Grace Murray Hopper

Award Recipient
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Rear Admiral Grace Murray Hopper (December 9, 1906 – January 1, 1992) was an American computer scientist and United States Naval officer. A pioneer in the field, she was one of the first programmers of the Harvard Mark I computer, and she developed the first compiler for a computer programming language.  She conceptualized and led the development of COBOL, one of the first modern programming languages. She is also credited with popularizing the term “debugging” for fixing computer glitches (motivated by an actual moth removed from the computer). Because of the breadth of her accomplishments and her naval rank, she is sometimes referred to as “Amazing Grace.” The U.S. Navy destroyer USS Hopper (DDG-70) was named for her.


1979 W. Wallace McDowell Award
“For her combination of technical skill, leadership, teaching capability, and single-minded drive for the invention, adoption, and standardization of high-level programming languages.”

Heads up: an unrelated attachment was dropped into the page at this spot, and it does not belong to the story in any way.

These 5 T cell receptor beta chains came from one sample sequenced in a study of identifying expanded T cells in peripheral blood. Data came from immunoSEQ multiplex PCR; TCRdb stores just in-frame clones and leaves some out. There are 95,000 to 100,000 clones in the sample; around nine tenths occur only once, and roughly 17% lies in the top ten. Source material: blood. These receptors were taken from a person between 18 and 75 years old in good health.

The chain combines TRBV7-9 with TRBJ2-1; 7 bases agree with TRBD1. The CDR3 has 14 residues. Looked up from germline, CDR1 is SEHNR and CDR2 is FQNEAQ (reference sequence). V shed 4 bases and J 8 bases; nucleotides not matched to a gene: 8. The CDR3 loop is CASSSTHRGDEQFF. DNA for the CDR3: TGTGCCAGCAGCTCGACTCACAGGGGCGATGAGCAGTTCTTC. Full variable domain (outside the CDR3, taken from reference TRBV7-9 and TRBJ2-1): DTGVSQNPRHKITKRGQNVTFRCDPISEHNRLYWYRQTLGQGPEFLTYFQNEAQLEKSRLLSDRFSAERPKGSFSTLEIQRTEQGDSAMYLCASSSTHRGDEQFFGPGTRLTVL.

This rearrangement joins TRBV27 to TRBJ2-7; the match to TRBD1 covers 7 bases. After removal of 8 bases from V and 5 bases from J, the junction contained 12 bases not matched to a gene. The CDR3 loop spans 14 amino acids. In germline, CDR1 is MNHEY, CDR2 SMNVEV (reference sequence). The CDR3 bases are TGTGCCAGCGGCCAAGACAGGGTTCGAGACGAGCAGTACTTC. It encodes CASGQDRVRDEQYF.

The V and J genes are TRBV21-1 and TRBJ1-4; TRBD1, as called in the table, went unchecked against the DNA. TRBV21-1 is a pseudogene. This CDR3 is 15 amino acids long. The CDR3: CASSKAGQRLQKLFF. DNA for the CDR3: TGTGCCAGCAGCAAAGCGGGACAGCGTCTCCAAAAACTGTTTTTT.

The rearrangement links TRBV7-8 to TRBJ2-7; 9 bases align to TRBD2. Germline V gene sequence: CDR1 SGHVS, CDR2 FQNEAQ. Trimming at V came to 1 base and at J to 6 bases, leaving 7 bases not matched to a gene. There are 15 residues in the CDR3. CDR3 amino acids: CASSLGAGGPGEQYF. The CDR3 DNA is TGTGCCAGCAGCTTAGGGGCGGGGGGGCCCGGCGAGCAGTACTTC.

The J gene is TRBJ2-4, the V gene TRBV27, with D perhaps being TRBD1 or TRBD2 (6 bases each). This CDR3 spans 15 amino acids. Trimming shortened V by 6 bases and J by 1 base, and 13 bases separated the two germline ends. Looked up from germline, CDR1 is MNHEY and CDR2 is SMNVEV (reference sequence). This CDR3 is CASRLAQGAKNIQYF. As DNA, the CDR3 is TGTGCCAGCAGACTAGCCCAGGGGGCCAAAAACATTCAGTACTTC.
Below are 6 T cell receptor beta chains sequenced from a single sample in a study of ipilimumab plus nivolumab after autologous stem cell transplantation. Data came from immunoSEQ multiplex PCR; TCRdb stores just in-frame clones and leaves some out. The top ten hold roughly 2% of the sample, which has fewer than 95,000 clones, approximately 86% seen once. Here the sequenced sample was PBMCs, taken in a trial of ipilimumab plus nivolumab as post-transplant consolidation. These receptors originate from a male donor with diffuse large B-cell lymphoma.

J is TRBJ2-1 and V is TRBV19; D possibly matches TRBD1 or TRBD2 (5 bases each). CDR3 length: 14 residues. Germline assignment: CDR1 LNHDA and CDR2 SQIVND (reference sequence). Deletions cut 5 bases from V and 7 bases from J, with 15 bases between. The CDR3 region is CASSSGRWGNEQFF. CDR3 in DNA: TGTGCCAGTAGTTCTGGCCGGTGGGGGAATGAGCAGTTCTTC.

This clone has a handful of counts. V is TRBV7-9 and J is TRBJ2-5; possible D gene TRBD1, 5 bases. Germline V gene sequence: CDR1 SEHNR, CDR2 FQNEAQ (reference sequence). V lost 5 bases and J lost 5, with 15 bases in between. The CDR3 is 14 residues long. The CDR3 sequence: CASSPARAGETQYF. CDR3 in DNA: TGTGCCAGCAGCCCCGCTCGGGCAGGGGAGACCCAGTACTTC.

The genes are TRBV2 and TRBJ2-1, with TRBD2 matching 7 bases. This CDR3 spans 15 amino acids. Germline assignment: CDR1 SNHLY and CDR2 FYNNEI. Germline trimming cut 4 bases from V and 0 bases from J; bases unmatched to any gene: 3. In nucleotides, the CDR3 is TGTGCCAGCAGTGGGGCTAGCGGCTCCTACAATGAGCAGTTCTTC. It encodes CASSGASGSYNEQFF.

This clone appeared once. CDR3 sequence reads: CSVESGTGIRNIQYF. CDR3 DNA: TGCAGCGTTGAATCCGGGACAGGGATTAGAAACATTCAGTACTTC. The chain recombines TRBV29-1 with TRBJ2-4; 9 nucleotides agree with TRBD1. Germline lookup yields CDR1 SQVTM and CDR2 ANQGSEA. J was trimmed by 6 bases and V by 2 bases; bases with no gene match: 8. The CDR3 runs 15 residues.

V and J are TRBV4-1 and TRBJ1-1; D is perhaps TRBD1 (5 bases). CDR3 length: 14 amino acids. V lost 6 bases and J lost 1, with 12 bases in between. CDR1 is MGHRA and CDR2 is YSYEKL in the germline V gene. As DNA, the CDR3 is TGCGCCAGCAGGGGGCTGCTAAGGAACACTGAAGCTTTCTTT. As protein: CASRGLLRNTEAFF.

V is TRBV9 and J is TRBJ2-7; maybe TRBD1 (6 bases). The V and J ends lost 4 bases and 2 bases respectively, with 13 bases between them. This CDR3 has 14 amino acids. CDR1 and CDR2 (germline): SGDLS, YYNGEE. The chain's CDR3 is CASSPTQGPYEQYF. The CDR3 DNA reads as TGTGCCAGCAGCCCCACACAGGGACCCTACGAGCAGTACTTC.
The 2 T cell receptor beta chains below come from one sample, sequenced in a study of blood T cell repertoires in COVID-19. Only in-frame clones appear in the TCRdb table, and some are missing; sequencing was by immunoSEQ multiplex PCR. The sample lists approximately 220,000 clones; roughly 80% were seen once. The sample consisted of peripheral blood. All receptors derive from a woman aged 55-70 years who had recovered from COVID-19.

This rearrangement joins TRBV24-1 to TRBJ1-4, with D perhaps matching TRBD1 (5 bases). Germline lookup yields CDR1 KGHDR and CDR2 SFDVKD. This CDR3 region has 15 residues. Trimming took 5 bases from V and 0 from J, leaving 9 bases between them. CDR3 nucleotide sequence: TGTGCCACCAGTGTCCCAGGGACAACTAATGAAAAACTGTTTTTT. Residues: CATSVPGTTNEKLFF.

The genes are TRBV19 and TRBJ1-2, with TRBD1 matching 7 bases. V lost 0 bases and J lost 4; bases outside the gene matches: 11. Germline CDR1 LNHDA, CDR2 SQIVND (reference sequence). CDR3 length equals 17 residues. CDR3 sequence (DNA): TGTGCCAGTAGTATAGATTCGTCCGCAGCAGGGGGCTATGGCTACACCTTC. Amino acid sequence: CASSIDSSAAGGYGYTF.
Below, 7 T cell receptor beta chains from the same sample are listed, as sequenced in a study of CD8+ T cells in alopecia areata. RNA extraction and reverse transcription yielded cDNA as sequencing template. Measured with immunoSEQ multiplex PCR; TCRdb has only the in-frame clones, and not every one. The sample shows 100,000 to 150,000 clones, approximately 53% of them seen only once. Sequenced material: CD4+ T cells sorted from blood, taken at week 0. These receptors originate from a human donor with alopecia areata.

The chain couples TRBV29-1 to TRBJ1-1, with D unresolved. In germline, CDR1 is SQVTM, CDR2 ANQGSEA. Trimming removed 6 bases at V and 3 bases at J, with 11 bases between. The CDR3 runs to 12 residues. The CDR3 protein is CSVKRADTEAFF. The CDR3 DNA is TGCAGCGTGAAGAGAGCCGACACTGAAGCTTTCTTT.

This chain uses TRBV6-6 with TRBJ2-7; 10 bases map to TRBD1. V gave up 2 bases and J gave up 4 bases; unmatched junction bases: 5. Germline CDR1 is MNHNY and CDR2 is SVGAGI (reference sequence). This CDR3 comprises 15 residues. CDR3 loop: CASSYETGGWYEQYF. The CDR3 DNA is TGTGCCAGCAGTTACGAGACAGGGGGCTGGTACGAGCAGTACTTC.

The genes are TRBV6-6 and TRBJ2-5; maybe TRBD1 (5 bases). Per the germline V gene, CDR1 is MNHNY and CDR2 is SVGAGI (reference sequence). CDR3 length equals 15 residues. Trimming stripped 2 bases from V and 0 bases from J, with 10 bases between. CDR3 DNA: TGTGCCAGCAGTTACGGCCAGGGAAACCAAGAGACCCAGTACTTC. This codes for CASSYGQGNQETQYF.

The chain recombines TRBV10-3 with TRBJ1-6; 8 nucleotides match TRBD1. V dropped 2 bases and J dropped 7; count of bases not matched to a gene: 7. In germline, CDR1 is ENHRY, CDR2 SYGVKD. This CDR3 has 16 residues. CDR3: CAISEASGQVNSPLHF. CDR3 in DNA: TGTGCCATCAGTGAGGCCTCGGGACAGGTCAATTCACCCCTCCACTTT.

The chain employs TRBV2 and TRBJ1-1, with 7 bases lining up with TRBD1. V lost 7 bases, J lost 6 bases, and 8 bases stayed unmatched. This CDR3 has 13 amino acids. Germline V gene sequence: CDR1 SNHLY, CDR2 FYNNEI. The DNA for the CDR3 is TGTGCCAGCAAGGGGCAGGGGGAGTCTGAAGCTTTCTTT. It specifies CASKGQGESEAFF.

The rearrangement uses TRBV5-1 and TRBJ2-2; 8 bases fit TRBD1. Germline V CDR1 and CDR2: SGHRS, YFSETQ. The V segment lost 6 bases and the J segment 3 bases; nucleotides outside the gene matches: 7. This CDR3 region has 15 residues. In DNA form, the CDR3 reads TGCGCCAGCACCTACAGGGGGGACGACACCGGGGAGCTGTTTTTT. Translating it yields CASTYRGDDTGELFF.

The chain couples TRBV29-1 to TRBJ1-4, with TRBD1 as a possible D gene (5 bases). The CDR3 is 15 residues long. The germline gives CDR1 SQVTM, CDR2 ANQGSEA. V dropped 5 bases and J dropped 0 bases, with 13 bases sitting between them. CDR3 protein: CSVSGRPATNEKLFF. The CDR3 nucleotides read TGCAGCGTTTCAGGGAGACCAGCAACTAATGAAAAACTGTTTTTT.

Learn more about the W. Wallace McDowell Award

1970 Harry Goode Memorial Award
“For her pioneering work and leadership in the development of computer software, and for her impact and influence on the computing profession and her fellow colleagues, and for her pioneering work and leadership in the development of important concepts for mathematical and business compilers, and for her contributions to the development and acceptance of English-language, problem-oriented programming, and for her outstanding work and continued efforts in the education and training of men and women for careers in computer science and data processing.”
Learn more about the Harry Goode Memorial Award